MA by Research

Study undertaken at Masters level runs for a year (full-time) and explores aspects of knowledge at the forefront of an academic or professional discipline. Students are expected to demonstrate originality in the application of knowledge, and to gain understanding of how the boundaries of knowledge are advanced through research. They will be able to deal with complex issues systematically and creatively.

A MA by Research thesis will not normally exceed 30,000 words (excluding ancillary matter such as footnotes). When the submission is accompanied by material in other than written form, the written component should normally be within 10,000 – 15,000 words.

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Master of Philosophy (MPhil)

The degree of MPhil entails a longer research programme than the MA, allowing greater scope for subject, methods and critical enquiry. It continues for at least eighteen months of full-time study. For many it is a bridging stage between study at masters and at doctoral level.

Doctor of Philosophy (PhD)

Doctorates are awarded for creating, interpreting and communicating knowledge that extends the forefront of a discipline or of professional practice, through original research and critical thinking. To achieve the award, the student will have demonstrated extensive scholarship in their discipline or area of practice and shown mastery of subject-specific intellectual skills.

Traditionally the PhD was examined solely through a written thesis but now the thesis can include the student’s own creative work. We offer a number of routes to a PhD from a wholly written thesis of 80,000 words to PhDs by published work or PhD by Professional Practice. See the Research Degrees Regulations for further details.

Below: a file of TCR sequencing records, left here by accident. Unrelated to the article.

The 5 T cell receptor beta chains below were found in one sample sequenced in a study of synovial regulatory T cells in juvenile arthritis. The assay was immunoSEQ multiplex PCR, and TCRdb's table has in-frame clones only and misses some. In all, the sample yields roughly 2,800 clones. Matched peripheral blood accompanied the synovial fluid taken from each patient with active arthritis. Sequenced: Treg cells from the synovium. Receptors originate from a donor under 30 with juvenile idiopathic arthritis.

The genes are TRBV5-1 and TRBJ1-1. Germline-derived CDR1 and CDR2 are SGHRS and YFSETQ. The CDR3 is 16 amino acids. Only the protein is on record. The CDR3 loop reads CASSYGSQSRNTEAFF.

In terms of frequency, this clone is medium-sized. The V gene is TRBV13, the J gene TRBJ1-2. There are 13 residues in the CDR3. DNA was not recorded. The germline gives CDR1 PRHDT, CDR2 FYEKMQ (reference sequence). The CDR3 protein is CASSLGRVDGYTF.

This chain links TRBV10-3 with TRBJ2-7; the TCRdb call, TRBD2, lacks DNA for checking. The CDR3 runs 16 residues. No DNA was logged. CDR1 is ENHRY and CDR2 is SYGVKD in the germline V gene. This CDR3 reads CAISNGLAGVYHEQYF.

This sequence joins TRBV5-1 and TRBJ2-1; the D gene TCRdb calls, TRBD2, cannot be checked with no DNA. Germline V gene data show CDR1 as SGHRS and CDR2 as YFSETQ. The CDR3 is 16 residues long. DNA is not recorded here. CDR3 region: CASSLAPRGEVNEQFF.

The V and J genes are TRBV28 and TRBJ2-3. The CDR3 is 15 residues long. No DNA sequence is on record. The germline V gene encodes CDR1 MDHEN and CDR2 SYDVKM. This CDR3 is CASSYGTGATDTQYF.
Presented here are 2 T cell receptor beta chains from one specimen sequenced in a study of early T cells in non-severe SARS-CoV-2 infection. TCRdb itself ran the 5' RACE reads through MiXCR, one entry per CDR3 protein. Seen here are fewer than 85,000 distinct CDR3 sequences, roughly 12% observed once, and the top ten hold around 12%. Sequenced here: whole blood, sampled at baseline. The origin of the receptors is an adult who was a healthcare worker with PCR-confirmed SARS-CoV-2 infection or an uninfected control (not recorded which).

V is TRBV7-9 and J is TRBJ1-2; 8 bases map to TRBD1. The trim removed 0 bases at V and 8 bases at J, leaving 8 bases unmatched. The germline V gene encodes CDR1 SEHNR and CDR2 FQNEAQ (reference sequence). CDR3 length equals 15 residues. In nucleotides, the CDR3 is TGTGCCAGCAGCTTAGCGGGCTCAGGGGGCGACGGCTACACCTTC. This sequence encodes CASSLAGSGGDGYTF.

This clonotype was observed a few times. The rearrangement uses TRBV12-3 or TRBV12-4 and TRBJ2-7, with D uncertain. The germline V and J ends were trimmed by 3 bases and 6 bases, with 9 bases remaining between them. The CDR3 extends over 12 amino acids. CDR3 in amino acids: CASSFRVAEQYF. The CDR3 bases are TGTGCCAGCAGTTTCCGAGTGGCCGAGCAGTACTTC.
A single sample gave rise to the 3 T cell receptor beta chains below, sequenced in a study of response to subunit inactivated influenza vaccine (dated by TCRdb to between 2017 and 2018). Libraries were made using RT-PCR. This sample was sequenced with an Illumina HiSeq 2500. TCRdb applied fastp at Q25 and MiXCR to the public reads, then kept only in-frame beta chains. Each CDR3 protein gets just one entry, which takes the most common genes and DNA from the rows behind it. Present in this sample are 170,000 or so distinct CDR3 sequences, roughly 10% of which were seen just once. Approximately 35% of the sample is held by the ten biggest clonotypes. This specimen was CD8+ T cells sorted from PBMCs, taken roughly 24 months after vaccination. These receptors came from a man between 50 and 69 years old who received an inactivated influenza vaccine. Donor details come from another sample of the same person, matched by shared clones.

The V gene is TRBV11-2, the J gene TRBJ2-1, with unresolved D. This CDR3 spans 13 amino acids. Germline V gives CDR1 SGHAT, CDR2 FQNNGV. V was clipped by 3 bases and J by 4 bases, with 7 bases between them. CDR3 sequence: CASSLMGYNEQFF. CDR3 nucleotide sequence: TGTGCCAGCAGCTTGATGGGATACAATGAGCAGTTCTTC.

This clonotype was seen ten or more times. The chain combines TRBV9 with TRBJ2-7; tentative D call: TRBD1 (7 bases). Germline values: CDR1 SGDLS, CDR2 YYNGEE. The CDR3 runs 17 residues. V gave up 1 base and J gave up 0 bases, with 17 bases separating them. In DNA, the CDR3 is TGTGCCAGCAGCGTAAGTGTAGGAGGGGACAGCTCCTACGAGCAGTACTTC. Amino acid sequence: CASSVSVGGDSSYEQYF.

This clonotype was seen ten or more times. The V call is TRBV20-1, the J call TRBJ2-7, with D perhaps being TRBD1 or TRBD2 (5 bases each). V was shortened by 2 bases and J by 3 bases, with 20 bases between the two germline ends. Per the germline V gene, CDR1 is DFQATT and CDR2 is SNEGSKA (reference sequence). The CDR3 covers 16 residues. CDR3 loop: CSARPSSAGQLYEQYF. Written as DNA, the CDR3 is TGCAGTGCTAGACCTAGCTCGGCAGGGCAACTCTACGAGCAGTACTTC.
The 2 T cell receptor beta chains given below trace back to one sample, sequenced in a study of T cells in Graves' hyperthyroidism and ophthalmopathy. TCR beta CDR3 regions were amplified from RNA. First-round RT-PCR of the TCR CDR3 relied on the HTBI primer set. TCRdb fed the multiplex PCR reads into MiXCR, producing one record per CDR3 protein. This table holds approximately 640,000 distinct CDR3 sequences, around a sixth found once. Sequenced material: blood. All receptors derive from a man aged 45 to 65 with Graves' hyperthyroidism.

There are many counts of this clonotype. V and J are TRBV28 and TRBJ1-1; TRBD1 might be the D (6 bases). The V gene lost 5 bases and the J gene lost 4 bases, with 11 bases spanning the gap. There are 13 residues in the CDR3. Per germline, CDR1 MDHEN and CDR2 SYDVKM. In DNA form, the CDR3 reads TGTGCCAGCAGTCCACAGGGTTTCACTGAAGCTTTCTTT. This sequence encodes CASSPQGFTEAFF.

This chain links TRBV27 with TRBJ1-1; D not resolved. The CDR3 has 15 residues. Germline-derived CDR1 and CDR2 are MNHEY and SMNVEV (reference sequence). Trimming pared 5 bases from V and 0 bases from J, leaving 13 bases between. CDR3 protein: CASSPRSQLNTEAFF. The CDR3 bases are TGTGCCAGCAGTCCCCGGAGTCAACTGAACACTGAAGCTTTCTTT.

Fees & Applying

Please see Tuition fees for Research Degrees for details of current fees.

Also see details of our Current Studentships.

Please read our How to Apply page for general guidance on making an application or contact the Research Degrees Office if you require further information or advice.

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North West Consortium Doctoral Training Partnership (NWCDTP)

Manchester Metropolitan University is a member of the North West Consortium Doctoral Training Partnership (NWCDTP) which was awarded £14 million in 2014 by the Arts and Humanities Research Council (AHRC) to train skilled researchers in arts and humanities.

The partnership is led by the University of Manchester and other members are the Universities of Keele, Lancaster, Liverpool, Salford and the Royal Northern College of Music. In addition it has eight non-academic partners: BBC, FACT, HOME, Tate Liverpool, Staffordshire and Stoke On Trent Archives, MOSI, Future Everything, Opera North.

They will award around 200 PhD studentships over a 5 year period. Students are also offered placement opportunities and additional skills training, working alongside partner organisations including museums, galleries, cultural organisations and businesses. The development of broader skills such as partnership working, language skills and experience in working outside academia is also encouraged. There is also joint supervision of students, sharing of resources from across the consortia, further activities such as student events, conferences and the fostering of peer support networks.